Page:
Stand With Brussels (Updated)

Burt Likko

Pseudonymous Portlander. Homebrewer. Atheist. Recovering Republican. Recovering Catholic. Recovering divorcé. Editor-in-Chief Emeritus of Ordinary Times. Relapsed Lawyer, admitted to practice law (under his real name) in California and Oregon. On Twitter, to his frequent regret, at @burtlikko. House Likko's Words: Scite Verum. Colite Iusticia. Vivere Con Gaudium.

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20 Responses

  1. El Muneco says:

    My thoughts go out to the people of Brussels. And to the people of Ankara, where there wasn’t nearly as much coverage in the West.Report

  2. Roland Dodds says:

    Long live Belgium and death to the agents of the Islamic State. My family is from Flanders and thankfully none of them were present at these attacks. My heart goes out to those who did have family there.Report

  3. Francis says:

    So, does Obama send a request for authorization to use military forces, including grounds forces, against ISIS? Do we send tanks and troops into Turkey to roll into Syria? As of today, I honestly don’t know what the best course of action is.Report

    • North in reply to Francis says:

      I sure as hell hope not since that’d be giving ISIS exactly what they feverishly pray for.Report

      • KatherineMW in reply to North says:

        Yes! That’s precisely what they’re trying to provoke with these attacks. As long as their main activities are killing, terrorizing and oppressing Muslims in the Middle East, they’re going to be largely unpopular with mideastern Muslims. What they want is an attack by Western nations, so that they can say they’re fighting against the infidels.Report

        • Jaybird in reply to KatherineMW says:

          Let’s do a better job of arming Middle-Eastern Muslims!Report

          • KatherineMW in reply to Jaybird says:

            I was thinking more that if ISIL has no support, in the long run they’re largely going to wither away and die. A movement that wants to be revolutionary – that wants to gain political control of a country without access to existing power structures or finances – needs at least some minimum level of public support. If the government of Syria wasn’t already fighting a civil war against various other groups, ISIL would never have had a chance; and if the Syrian government and the non-ISIL rebel groups can come to terms, ISIL won’t last long.

            The Middle East has many problems; “too few guns” is not one of them.Report

    • greginak in reply to Francis says:

      You can’t stop terrorist tactics with a conventional military invasion. There have been plenty of terrorist groups that never occupied a territory. The means to conduct terror attacks are simple, mobile and minimal. Taking ISIS’s territory won’t stop them from using terror tactics. It’s great if they ground they occupy is taken and given to better people but not necessarily easy. Well pushing them out is easier then finding better people since Assad is a bastard and we can’t actually just invade Syria w/o starting a larger war.Report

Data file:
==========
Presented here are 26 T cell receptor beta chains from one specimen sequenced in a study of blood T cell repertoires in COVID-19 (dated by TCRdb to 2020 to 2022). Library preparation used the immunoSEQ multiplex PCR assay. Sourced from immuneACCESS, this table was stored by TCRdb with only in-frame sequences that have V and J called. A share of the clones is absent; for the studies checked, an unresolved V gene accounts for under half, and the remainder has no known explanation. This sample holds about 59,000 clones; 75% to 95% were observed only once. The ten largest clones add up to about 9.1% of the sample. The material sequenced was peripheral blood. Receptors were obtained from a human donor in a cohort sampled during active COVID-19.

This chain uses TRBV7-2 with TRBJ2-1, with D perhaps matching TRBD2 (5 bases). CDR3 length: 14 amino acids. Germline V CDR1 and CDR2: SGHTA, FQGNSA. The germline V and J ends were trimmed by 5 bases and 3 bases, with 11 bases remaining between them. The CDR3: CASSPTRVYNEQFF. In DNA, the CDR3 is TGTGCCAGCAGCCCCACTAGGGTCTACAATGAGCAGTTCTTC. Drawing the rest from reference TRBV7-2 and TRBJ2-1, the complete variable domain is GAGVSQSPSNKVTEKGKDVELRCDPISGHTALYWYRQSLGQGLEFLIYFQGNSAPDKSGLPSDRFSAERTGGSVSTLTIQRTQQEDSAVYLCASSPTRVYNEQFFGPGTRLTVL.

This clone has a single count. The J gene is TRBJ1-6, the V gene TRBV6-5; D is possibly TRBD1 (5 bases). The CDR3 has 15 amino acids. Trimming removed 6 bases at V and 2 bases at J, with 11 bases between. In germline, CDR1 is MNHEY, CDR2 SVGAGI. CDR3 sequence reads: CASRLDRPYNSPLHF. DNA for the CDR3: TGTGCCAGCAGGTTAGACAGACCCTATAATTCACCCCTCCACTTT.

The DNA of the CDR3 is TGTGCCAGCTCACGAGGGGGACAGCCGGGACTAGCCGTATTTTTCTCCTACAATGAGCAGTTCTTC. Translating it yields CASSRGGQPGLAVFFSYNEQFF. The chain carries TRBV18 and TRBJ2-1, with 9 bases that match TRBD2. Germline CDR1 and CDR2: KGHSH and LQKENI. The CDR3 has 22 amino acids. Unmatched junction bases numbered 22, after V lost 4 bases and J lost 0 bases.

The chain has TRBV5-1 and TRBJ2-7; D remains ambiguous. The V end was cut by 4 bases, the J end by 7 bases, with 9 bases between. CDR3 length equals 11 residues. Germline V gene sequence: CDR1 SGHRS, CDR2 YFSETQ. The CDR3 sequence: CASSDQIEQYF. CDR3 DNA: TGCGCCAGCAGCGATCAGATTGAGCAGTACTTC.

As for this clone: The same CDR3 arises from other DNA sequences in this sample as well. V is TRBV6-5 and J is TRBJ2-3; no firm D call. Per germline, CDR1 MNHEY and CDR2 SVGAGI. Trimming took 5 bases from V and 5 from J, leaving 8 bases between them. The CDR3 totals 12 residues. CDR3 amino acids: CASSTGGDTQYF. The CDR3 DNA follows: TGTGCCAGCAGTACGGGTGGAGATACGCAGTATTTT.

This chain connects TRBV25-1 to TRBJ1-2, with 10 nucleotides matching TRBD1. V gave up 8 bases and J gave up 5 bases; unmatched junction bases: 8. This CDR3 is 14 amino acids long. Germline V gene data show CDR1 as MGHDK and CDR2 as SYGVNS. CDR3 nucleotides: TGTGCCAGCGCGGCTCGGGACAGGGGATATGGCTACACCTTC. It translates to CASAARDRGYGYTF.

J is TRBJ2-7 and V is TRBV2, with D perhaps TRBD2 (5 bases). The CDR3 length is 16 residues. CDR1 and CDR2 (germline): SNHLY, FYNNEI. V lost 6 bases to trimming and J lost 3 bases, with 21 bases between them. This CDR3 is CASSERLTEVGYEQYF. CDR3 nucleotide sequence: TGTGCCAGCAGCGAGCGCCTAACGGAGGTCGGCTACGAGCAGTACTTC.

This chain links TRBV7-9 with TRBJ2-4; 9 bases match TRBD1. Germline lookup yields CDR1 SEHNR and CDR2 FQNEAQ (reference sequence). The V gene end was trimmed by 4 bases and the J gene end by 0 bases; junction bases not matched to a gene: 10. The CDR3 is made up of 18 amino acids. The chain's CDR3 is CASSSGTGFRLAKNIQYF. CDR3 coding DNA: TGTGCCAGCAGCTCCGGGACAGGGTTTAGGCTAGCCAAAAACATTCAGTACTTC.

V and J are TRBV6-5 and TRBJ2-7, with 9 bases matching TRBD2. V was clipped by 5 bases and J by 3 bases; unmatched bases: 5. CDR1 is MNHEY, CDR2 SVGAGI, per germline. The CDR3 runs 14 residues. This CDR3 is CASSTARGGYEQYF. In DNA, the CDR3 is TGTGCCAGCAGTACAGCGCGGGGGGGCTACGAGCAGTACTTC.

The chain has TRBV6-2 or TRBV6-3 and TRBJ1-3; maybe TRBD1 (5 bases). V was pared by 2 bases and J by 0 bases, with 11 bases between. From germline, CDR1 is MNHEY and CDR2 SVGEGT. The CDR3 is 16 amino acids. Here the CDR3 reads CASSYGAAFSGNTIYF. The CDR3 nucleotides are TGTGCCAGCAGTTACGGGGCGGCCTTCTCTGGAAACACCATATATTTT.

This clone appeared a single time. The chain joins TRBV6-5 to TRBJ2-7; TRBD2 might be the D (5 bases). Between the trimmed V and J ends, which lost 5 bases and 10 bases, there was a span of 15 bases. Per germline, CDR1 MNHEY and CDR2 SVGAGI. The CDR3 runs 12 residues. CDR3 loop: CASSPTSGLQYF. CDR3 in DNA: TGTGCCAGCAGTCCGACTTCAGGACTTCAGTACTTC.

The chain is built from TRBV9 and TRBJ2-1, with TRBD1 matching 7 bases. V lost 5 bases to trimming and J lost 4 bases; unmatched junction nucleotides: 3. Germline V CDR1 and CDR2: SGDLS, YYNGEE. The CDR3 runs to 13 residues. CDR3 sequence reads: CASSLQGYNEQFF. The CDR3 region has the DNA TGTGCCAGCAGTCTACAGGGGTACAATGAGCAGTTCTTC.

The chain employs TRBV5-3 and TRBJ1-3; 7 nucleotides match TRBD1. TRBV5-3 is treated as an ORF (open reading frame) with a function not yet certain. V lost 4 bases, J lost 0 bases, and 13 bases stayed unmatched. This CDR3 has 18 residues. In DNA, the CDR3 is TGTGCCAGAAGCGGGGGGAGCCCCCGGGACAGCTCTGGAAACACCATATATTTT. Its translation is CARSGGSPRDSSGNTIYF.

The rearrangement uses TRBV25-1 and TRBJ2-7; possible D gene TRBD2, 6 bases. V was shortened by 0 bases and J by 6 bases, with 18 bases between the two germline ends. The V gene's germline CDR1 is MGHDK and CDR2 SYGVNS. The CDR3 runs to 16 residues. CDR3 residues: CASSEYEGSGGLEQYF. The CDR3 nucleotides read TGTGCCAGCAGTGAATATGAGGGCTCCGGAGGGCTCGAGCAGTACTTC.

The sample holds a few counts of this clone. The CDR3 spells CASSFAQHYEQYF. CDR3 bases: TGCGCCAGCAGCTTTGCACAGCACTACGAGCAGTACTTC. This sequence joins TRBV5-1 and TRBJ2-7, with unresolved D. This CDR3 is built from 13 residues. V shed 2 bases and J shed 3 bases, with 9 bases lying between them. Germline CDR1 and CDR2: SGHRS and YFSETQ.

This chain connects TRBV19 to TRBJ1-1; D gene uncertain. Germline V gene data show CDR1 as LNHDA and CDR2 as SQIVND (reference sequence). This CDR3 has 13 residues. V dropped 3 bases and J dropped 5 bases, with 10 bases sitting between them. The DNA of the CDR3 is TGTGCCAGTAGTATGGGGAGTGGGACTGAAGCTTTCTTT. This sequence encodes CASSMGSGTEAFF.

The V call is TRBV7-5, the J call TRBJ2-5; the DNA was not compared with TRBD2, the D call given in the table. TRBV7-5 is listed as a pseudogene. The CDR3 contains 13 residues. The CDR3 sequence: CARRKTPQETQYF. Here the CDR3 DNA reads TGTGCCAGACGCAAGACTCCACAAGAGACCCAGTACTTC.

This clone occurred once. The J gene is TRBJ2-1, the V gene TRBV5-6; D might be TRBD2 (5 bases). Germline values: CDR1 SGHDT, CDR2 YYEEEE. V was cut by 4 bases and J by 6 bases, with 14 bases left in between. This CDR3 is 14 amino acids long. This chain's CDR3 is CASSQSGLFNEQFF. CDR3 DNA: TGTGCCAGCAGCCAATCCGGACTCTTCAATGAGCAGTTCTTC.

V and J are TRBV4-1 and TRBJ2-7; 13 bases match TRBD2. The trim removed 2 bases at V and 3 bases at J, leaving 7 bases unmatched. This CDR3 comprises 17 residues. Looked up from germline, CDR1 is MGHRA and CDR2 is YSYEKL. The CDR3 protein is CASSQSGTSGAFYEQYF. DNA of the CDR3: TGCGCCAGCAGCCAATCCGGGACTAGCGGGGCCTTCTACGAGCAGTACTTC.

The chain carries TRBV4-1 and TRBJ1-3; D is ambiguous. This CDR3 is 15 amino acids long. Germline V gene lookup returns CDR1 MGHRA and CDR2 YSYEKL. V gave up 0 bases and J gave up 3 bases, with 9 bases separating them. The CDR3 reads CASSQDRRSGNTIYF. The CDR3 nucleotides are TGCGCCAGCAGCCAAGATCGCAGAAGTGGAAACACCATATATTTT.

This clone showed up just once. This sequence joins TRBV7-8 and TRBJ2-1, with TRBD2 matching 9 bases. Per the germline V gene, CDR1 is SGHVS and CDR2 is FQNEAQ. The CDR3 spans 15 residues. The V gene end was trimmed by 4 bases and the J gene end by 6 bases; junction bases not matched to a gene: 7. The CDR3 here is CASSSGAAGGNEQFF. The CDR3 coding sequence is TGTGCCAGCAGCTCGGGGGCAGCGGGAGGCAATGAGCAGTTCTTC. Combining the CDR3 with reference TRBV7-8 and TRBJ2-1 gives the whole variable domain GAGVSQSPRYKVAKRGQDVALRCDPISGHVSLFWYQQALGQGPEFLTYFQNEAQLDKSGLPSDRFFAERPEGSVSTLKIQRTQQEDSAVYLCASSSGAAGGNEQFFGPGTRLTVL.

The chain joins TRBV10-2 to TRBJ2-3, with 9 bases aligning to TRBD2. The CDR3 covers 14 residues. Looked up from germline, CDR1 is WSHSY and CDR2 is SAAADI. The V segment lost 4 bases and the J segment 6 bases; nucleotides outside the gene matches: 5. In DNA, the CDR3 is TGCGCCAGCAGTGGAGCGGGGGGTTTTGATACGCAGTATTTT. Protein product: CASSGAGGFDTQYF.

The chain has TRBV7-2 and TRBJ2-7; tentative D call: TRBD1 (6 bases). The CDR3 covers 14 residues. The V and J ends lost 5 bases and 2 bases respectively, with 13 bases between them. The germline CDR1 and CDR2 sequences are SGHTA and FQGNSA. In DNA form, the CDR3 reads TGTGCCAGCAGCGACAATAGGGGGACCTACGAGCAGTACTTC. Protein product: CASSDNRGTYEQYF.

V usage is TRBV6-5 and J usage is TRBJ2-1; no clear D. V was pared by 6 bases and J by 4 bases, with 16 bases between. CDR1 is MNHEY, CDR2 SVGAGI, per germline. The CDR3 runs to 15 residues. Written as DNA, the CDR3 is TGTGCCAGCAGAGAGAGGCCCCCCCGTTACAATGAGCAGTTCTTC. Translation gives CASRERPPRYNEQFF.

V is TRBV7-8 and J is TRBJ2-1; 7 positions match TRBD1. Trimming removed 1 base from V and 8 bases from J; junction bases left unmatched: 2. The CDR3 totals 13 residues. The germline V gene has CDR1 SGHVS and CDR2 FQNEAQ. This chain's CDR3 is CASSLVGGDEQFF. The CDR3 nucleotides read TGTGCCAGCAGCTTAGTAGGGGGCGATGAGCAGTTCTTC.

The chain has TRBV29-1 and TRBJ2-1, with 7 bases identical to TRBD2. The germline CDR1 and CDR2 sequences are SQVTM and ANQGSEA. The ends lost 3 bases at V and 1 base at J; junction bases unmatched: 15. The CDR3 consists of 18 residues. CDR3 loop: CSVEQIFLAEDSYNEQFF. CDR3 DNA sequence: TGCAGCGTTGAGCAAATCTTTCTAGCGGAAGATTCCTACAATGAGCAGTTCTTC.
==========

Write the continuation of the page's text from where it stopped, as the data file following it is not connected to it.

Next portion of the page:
• Mo in reply to Francis says:

      We have about 5,000 ground troops in Iraq right now for just that.Report

  4. We are the Dead. Short days ago
    We lived, felt dawn, saw sunset glow,
    Loved and were loved, and now we lie
    On Flanders streets.

  5. North says:

    My heart bleeds for Belgium. This is naked barbarism and it’s so frustrating how hard a constructive response is.Report

  6. Mike Dwyer says:

    More proof of how un-ready certain politicians are for higher office.Report

  7. Oscar Gordon says:

    In the wake of this, I expect the FBI will soon be prowling Engineering Colleges.

    I suspect Daesh thinks the Europeans can be cowed because they seem to have lost their stomach for war. I expect what they will find is that the reason the Europeans choose to practice war no more is because they had gotten so very, very good at it.Report

  8. notme says:

    Looks like there was some warning of the attacks. Too bad the Europeans sat on their hands.

  9. nick4340 says:

    Does not detract from the sentiment of this post, but the Turks would point out that the Ankara bombing was actually the work not of Daesh, but TAK (Kurdistan Freedom Falcons), a hardline offshoot of the pro-Kurdish separatist PKK. The PKK have killed over 300 members of the Turkish security forces since last July, the Turks claim to have killed 1000 PKK militants, and over 100 civilians caught up in the fighting have died. The latest cycle of violence in an almost forty year war which has killed tens of thousands.Report

    • KatherineMW in reply to nick4340 says:

      It’s tragic and very frustrating that the Syrian civil war has re-inflamed conflict between the Turkish government and Kurds. There was genuine, significant progress on a peace deal between the PKK and the Turkish government (a deal supported by the ex-leader of the PKK) before things in Syria spilled over into Turkey. Given that the AKP was the only major Turkish political party willing to negotiate, and that the AKP is in a downward spiral, it’s a very sad missed opportunity.Report